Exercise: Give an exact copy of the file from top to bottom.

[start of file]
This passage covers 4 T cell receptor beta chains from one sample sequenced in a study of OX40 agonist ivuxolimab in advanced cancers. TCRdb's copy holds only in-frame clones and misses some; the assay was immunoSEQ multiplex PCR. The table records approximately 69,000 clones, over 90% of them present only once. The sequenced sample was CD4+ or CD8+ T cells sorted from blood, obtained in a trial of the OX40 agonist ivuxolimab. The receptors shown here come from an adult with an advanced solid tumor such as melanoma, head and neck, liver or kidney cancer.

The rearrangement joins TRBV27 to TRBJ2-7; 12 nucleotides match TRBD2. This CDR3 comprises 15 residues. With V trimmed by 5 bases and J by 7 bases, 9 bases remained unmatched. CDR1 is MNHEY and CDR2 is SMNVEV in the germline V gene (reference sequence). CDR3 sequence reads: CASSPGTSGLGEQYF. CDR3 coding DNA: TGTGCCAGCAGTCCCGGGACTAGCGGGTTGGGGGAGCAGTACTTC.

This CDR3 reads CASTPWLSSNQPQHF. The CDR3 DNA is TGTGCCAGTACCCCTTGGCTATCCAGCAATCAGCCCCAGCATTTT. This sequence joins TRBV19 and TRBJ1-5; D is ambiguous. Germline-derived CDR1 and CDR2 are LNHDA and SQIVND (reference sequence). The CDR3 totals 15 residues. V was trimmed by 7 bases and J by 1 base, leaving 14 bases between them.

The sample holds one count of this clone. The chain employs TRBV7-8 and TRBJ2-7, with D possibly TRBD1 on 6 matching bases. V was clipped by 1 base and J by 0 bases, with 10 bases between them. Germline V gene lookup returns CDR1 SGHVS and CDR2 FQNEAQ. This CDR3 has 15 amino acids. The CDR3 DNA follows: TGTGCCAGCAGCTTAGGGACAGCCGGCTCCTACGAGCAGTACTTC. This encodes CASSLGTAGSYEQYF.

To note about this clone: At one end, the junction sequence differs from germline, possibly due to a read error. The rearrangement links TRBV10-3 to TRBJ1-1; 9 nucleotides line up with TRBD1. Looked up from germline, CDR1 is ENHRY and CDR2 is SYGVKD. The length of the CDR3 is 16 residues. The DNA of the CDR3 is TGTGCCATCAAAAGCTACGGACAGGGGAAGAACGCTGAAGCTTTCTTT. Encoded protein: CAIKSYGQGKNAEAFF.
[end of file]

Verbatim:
This passage covers 4 T cell receptor beta chains from one sample sequenced in a study of OX40 agonist ivuxolimab in advanced cancers. TCRdb's copy holds only in-frame clones and misses some; the assay was immunoSEQ multiplex PCR. The table records approximately 69,000 clones, over 90% of them present only once. The sequenced sample was CD4+ or CD8+ T cells sorted from blood, obtained in a trial of the OX40 agonist ivuxolimab. The receptors shown here come from an adult with an advanced solid tumor such as melanoma, head and neck, liver or kidney cancer.

The rearrangement joins TRBV27 to TRBJ2-7; 12 nucleotides match TRBD2. This CDR3 comprises 15 residues. With V trimmed by 5 bases and J by 7 bases, 9 bases remained unmatched. CDR1 is MNHEY and CDR2 is SMNVEV in the germline V gene (reference sequence). CDR3 sequence reads: CASSPGTSGLGEQYF. CDR3 coding DNA: TGTGCCAGCAGTCCCGGGACTAGCGGGTTGGGGGAGCAGTACTTC.

This CDR3 reads CASTPWLSSNQPQHF. The CDR3 DNA is TGTGCCAGTACCCCTTGGCTATCCAGCAATCAGCCCCAGCATTTT. This sequence joins TRBV19 and TRBJ1-5; D is ambiguous. Germline-derived CDR1 and CDR2 are LNHDA and SQIVND (reference sequence). The CDR3 totals 15 residues. V was trimmed by 7 bases and J by 1 base, leaving 14 bases between them.

The sample holds one count of this clone. The chain employs TRBV7-8 and TRBJ2-7, with D possibly TRBD1 on 6 matching bases. V was clipped by 1 base and J by 0 bases, with 10 bases between them. Germline V gene lookup returns CDR1 SGHVS and CDR2 FQNEAQ. This CDR3 has 15 amino acids. The CDR3 DNA follows: TGTGCCAGCAGCTTAGGGACAGCCGGCTCCTACGAGCAGTACTTC. This encodes CASSLGTAGSYEQYF.

To note about this clone: At one end, the junction sequence differs from germline, possibly due to a read error. The rearrangement links TRBV10-3 to TRBJ1-1; 9 nucleotides line up with TRBD1. Looked up from germline, CDR1 is ENHRY and CDR2 is SYGVKD. The length of the CDR3 is 16 residues. The DNA of the CDR3 is TGTGCCATCAAAAGCTACGGACAGGGGAAGAACGCTGAAGCTTTCTTT. Encoded protein: CAIKSYGQGKNAEAFF.